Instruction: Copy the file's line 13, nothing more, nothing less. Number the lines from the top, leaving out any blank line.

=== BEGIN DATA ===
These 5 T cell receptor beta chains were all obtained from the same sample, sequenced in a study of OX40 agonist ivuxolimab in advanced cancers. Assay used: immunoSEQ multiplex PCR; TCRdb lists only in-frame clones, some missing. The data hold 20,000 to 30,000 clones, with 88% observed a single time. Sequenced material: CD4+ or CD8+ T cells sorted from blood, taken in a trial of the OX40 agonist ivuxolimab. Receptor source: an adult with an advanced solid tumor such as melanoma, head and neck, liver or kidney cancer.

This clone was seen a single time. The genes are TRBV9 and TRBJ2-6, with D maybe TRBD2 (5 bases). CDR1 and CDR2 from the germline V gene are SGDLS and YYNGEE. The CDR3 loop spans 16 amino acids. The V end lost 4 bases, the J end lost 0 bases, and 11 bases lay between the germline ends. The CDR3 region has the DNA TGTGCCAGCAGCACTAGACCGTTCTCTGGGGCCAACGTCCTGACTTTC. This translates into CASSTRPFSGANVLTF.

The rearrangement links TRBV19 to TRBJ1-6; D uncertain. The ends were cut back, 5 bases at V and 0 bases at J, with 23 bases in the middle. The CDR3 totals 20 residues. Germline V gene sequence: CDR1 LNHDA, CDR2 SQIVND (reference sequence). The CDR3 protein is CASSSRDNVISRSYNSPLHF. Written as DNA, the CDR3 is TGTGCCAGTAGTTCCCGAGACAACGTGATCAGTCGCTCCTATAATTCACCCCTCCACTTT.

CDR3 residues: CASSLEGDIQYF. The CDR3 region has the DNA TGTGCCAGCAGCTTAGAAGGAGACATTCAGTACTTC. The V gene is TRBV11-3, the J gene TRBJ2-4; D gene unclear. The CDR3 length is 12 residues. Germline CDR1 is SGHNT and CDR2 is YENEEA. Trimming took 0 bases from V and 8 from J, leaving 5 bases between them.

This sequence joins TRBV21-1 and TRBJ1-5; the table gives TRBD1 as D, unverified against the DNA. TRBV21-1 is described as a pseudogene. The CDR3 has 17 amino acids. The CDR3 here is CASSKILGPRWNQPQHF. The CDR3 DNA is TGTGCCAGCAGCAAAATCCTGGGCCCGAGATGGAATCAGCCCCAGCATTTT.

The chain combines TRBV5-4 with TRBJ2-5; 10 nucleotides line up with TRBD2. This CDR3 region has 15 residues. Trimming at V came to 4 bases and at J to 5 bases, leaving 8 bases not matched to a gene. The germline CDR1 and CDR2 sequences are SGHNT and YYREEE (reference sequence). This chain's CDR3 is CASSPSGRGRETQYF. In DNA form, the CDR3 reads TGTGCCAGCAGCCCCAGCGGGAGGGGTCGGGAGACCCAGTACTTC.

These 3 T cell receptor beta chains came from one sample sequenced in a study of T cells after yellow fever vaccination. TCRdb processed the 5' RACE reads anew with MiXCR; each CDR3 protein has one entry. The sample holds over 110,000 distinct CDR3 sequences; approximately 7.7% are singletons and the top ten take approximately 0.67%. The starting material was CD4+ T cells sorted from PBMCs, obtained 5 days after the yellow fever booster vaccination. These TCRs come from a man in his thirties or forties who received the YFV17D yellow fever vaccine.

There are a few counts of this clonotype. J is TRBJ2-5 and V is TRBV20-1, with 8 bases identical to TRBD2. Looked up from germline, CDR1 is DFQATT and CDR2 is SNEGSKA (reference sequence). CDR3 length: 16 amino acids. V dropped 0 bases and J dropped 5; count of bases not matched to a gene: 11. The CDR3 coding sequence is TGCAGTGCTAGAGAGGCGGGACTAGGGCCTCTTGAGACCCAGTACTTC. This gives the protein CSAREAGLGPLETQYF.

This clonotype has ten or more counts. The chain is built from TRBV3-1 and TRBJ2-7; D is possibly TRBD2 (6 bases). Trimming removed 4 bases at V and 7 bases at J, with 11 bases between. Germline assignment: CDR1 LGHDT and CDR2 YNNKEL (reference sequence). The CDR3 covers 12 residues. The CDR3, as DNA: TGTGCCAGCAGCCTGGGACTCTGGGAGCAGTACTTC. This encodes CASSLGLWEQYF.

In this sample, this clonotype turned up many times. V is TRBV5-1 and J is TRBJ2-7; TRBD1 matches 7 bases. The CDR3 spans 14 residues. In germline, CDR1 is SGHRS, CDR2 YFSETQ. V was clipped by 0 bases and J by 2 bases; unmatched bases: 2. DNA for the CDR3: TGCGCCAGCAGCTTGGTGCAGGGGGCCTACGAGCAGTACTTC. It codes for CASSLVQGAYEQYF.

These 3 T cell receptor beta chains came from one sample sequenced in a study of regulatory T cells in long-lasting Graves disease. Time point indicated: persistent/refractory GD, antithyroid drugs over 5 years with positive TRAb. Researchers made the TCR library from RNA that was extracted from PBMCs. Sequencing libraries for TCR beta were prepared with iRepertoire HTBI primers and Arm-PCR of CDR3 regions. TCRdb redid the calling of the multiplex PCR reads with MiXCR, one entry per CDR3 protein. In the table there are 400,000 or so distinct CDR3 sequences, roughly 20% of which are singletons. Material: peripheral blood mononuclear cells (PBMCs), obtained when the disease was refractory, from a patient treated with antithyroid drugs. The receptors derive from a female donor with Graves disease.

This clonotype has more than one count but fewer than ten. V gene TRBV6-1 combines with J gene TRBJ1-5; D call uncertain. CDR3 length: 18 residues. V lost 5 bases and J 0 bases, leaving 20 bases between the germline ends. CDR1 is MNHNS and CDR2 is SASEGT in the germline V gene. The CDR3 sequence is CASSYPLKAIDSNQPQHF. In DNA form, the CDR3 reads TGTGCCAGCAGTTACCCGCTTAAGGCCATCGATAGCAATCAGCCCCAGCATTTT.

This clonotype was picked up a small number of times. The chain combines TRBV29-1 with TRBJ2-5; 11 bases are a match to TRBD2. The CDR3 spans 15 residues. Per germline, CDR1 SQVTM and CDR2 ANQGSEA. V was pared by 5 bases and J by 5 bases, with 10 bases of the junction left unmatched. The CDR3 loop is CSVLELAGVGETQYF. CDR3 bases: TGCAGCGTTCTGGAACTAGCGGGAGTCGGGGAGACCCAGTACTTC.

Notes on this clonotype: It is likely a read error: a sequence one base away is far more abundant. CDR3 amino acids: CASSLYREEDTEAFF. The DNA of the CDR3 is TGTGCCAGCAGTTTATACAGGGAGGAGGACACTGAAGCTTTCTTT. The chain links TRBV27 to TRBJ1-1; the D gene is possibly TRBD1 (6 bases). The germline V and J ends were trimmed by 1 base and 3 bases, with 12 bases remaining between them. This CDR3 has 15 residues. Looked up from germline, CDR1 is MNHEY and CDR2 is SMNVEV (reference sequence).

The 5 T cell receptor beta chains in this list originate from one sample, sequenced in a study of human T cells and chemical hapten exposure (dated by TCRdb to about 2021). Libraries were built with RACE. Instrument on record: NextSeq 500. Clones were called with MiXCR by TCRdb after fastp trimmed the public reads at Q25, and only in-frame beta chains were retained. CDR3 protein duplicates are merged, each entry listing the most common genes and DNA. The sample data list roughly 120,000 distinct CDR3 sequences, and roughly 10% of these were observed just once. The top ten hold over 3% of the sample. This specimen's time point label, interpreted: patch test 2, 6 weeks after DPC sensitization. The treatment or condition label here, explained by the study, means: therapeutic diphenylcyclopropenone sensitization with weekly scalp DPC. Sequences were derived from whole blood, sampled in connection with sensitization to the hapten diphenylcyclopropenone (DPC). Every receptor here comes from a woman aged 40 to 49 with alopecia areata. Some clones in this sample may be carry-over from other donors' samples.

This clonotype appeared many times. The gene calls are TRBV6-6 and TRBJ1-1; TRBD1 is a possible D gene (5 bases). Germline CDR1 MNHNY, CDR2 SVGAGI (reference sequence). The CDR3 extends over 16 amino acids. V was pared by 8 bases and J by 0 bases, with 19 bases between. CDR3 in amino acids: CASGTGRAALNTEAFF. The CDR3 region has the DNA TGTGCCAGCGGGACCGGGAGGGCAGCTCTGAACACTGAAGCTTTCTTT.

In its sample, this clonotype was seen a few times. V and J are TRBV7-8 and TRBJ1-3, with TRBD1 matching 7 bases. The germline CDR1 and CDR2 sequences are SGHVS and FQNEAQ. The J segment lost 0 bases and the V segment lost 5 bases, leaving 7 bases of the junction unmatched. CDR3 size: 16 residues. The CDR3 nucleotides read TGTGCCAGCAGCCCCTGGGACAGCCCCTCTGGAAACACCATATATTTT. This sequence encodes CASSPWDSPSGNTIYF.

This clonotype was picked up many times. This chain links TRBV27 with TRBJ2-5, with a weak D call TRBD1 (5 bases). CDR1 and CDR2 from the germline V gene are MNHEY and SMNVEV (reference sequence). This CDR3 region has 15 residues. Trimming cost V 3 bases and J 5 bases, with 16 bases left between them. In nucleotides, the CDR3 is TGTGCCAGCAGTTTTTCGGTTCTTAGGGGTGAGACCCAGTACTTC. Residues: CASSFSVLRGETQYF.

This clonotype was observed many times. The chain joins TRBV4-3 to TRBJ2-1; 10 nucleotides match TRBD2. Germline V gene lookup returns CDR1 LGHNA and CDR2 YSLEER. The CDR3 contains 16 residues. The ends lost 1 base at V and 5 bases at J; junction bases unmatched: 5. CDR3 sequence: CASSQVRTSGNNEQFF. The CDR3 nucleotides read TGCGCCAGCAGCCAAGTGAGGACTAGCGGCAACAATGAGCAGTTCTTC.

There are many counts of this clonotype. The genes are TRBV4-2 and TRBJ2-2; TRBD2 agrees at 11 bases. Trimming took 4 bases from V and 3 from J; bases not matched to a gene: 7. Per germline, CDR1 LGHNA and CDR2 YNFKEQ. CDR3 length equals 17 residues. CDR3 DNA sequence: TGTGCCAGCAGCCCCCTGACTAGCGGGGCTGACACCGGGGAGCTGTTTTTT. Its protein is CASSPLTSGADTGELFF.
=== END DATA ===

This clonotype was picked up a small number of times. The chain combines TRBV29-1 with TRBJ2-5; 11 bases are a match to TRBD2. The CDR3 spans 15 residues. Per germline, CDR1 SQVTM and CDR2 ANQGSEA. V was pared by 5 bases and J by 5 bases, with 10 bases of the junction left unmatched. The CDR3 loop is CSVLELAGVGETQYF. CDR3 bases: TGCAGCGTTCTGGAACTAGCGGGAGTCGGGGAGACCCAGTACTTC.